Sasha Carsen

Scientist, CHEO Research Institute

Dr. Carsen is a Pediatric Orthopedic Surgeon, a Mid-Career Clinician-Scientist, and the Director of Research for the Division of Orthopedics at CHEO. He is an Assistant Professor of Surgery at the University of Ottawa with an active academic and research career. His clinical practice is largely focused on sports medicine, knee and hip arthroscopy, and fracture care. His research portfolio includes multi-disciplinary collaborations, focusing on sports injuries of the knee; primarily ACLs, femoroacetabular impingement and hip morphology, as well as orthopedic trauma. He is the Principal Investigator on over 10 studies at CHEO and numerous more both nationally and internationally. Dr. Carsen is the CHEO RI’s Vice Chair of the Investigator Mentorship Program. He also a member of the RI’s Innovation Committee and Scientific and Advisory Leadership Team.

Areas of Research: Hip, Sports Medicine, Bone Health

Research Projects

  1. Burosumab for the treatment of cutaneous-skeletal hypophosphatemia syndrome


    Cutaneous-skeletal hypophosphatemia syndrome (CSHS) is a rare bone disorder featuring skeletal and skin manifestations, caused by mosaic somatic activating RAS family pathogenic variants with mosaic effects (Lim et al., 2016). CSHS is characterized by the overproduction of fibroblast growth factor-23 (FGF23), which is secreted by osteocytes in affected dysplastic bones (Ovejero et al., 2023). FGF23 causes inhibition of renal absorption and gastrointestinal absorption of phosphate by lowering sodium phosphate cotransporter activity and limiting 1,25-dihydroxyvitamin D (1,25(OH)2D) synthesis (Lim et al., 2016). Together, these biochemical aberrations result in hypophosphatemia, causing bone pain, rickets, long bone deformity, as well as impaired growth and mobility (Ovejero et al., 2016; Lim et al., 2016). Conventional treatment of CSHS with phosphate supplementation and active vitamin D does not directly address the FGF23 over-expression (Lim et al., 2014). While phosphate supplementation brings about temporary increases in serum phosphorus levels, it also increases FGF23 production, which ultimately perpetuates the renal phosphate-wasting and fails to successfully treat rickets. Burosumab is a fully human monoclonal antibody, given subcutaneously every two weeks in children, that neutralizes FGF23. Burosumab was recently shown to be superior to conventional therapy in a phase 3 randomized controlled trial in children with X-linked hypophosphatemia (XLH), another childhood-onset condition linked to FGF23 overproduction (Imel et al., 2019).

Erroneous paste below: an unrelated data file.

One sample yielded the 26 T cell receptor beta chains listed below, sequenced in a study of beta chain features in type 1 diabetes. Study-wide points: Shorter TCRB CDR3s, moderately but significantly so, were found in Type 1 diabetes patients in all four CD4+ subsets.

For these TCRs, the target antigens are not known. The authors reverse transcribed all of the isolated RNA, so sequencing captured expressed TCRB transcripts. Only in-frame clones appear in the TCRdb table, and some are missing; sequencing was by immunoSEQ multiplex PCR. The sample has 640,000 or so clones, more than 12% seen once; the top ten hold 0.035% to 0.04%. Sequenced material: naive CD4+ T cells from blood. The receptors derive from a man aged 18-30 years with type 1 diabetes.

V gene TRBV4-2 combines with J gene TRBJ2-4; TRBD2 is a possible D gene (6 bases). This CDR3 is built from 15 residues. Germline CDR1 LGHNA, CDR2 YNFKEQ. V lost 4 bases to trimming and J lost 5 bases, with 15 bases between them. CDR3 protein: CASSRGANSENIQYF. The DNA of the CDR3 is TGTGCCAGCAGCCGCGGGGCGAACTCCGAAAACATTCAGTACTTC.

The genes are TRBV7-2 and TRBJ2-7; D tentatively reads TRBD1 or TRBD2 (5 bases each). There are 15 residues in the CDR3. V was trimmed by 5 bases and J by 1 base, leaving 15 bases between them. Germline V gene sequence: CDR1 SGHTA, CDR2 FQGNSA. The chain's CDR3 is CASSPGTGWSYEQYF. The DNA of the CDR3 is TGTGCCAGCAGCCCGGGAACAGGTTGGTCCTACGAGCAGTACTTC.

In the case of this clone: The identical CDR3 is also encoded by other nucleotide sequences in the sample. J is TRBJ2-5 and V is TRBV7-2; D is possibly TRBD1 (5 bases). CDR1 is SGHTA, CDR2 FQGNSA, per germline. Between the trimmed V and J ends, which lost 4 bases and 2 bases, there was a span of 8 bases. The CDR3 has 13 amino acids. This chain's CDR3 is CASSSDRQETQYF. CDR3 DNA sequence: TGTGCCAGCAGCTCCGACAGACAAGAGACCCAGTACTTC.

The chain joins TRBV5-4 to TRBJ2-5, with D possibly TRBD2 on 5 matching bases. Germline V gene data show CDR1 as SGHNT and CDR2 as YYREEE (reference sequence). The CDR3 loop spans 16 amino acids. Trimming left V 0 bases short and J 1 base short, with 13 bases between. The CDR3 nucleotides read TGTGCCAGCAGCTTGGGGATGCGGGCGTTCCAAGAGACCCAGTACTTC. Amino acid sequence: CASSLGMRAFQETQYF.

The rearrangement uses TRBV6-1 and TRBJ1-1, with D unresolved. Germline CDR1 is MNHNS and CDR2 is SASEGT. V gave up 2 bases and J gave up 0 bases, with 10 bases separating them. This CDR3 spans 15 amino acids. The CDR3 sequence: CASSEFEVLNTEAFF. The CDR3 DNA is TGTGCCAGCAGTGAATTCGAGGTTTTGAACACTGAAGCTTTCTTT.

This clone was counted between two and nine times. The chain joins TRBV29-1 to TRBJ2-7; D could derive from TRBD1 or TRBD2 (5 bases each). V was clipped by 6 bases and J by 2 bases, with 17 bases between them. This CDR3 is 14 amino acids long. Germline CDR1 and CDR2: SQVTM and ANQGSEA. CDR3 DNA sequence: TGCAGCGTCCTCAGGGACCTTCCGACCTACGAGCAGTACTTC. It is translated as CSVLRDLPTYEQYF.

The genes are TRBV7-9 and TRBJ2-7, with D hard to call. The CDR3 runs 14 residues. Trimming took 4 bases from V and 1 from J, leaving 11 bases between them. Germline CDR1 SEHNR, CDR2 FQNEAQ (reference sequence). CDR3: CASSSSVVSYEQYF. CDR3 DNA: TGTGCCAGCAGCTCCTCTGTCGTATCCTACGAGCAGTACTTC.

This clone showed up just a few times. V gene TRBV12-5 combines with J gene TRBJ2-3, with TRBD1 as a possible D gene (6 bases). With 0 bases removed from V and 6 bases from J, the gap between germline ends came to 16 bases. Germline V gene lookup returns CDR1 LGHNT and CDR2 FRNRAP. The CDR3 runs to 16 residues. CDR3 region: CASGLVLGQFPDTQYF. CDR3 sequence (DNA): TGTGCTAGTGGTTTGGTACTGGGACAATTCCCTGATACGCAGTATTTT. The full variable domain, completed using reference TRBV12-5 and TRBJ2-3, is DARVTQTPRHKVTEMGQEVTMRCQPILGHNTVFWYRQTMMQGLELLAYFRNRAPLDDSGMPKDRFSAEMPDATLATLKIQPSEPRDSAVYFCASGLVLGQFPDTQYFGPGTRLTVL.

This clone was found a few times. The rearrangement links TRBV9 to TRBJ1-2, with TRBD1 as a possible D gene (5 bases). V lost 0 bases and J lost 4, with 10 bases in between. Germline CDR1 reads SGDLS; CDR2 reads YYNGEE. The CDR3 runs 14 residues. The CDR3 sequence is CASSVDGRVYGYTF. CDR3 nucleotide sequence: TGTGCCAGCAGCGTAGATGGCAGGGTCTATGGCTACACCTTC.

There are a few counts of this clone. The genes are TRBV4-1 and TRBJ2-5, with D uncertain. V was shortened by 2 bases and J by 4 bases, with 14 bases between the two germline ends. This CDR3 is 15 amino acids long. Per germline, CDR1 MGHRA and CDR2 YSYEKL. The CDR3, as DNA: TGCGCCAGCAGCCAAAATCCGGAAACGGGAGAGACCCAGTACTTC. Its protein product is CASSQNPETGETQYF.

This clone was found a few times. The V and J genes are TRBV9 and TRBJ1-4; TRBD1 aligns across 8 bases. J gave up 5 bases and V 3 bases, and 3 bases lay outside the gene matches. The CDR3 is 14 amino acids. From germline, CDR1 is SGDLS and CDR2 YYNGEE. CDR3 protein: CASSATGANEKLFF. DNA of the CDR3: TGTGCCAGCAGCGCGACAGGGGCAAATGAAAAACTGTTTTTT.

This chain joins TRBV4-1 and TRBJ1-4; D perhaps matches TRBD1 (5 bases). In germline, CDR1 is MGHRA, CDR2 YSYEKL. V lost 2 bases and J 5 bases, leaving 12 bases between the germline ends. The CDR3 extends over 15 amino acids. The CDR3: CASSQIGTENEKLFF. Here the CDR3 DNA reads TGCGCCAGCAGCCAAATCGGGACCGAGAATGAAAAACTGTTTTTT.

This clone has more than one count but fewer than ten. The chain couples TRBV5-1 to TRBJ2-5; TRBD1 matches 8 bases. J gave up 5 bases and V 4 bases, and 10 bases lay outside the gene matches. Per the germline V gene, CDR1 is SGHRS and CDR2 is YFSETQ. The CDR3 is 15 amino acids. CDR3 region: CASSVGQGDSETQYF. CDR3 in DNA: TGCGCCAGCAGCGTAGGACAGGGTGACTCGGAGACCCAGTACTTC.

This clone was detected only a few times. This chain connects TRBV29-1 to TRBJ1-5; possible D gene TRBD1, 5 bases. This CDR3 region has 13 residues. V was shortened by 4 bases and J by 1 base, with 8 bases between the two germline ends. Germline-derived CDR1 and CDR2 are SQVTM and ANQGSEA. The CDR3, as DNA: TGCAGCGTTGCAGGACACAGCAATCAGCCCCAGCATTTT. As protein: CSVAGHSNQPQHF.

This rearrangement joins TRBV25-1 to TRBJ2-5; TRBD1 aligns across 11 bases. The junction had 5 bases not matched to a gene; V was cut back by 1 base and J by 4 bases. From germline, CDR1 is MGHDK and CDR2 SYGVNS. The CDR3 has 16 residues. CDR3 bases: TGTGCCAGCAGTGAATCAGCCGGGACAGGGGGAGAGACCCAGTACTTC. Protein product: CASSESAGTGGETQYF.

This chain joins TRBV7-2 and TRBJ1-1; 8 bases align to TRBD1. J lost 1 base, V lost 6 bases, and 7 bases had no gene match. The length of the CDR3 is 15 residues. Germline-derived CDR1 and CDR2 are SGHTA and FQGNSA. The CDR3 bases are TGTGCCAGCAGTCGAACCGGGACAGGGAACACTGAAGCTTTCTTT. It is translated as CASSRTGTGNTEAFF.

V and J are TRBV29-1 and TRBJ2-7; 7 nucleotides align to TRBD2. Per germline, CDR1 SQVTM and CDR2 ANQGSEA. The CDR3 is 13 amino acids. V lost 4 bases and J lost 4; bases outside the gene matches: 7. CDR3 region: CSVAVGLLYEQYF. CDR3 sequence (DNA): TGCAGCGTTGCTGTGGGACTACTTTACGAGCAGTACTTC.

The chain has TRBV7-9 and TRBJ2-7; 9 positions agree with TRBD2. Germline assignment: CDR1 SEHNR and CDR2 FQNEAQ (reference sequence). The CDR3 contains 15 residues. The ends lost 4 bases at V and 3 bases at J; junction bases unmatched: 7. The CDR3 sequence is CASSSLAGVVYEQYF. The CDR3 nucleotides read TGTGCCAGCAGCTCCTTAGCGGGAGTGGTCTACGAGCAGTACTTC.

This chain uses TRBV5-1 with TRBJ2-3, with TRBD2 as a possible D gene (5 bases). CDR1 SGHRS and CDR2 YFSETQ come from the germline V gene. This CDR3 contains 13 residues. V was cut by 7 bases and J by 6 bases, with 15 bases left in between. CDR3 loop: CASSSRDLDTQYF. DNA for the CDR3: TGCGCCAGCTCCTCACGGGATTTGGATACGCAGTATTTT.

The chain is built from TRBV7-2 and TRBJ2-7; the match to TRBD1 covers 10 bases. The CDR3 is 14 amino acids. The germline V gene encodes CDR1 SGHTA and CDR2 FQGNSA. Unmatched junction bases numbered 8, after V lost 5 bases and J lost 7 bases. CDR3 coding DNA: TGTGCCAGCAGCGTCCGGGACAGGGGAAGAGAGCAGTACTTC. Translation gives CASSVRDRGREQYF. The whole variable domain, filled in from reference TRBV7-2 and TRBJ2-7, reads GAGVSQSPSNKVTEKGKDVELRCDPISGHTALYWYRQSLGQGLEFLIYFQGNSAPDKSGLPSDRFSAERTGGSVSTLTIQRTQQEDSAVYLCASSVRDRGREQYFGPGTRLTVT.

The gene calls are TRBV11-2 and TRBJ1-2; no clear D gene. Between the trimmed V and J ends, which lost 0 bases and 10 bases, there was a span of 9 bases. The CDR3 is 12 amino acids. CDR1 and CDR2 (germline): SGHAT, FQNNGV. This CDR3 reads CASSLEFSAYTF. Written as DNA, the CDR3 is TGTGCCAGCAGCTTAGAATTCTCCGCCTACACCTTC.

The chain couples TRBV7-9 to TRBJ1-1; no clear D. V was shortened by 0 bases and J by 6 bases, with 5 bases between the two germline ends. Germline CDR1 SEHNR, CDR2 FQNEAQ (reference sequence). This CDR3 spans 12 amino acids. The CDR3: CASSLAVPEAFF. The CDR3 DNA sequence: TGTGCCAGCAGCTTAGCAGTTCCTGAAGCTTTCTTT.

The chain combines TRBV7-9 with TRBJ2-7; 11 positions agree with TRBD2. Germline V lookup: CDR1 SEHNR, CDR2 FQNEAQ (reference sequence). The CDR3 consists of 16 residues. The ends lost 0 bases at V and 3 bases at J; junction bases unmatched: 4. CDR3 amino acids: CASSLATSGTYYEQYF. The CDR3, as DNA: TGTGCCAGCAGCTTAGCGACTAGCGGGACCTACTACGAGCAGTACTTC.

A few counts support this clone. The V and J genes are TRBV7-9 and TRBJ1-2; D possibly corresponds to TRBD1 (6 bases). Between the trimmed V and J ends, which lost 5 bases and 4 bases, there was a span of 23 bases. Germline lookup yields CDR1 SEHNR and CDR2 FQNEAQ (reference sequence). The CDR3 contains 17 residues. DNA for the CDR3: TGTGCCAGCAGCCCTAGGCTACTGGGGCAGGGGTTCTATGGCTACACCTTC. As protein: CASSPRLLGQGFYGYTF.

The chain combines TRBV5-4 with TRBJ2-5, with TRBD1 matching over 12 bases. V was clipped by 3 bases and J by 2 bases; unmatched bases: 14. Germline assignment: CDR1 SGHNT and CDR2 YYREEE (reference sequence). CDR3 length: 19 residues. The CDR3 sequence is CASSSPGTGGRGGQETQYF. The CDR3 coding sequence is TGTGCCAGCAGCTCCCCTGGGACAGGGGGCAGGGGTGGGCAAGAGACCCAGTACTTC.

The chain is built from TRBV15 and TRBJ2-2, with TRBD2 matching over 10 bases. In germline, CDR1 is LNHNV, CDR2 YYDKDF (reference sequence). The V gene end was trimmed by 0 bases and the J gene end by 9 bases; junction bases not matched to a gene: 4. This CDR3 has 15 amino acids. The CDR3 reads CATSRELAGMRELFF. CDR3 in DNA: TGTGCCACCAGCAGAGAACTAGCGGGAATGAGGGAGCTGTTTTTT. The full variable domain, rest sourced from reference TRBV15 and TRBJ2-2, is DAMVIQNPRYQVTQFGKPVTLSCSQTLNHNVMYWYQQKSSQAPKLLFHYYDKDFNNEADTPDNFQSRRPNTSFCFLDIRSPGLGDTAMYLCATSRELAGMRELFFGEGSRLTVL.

2. Criteria Used to Determine Unrestricted Return to Activity After ACL Reconstruction in Pediatric and Adolescent Patients: A Systematic Review


    Only 14 of the 27 reviewed studies reported using >1 criterion when determining RTA. Furthermore, few studies used patient-reported outcome measures or lower limb kinematics as RTA criteria, indicating that more research is needed to validate these metrics in the pediatric population.

  3. Medial Discoid Meniscus in Children: A Multicenter Case Series of Clinical Features and Operative Results


    Patient presentations and treatments for those with discoid medial menisci were similar to those reported for patients with discoid lateral menisci. Knees with discoid medial menisci also demonstrated instability attributed to peripheral insufficiency and posterior tears. Tears were present in over half of knees with discoid medial menisci, and reoperation was more common in knees that underwent repair of tears than those without repair.

  4. Mitigating the Denosumab‑Induced Rebound Phenomenon with Alternating Short‑ and Long‑Acting Anti‑resorptive Therapy in a Young Boy with Severe OI Type V


  5. From “ACAN” to “I CAN”: Restoring wellness in a boy with severe osteochondritis dissecans through diagnostic precision combined with optimal medical, surgical and rehabilitation management


    The optimal management of atypical osteochondritis dissecans with multi-joint involvement and other morphological atypia requires multidisciplinary care. The inclusion of comprehensive bone health and metabolism as well as genetic investigations provided important information to help guide treatment in this case.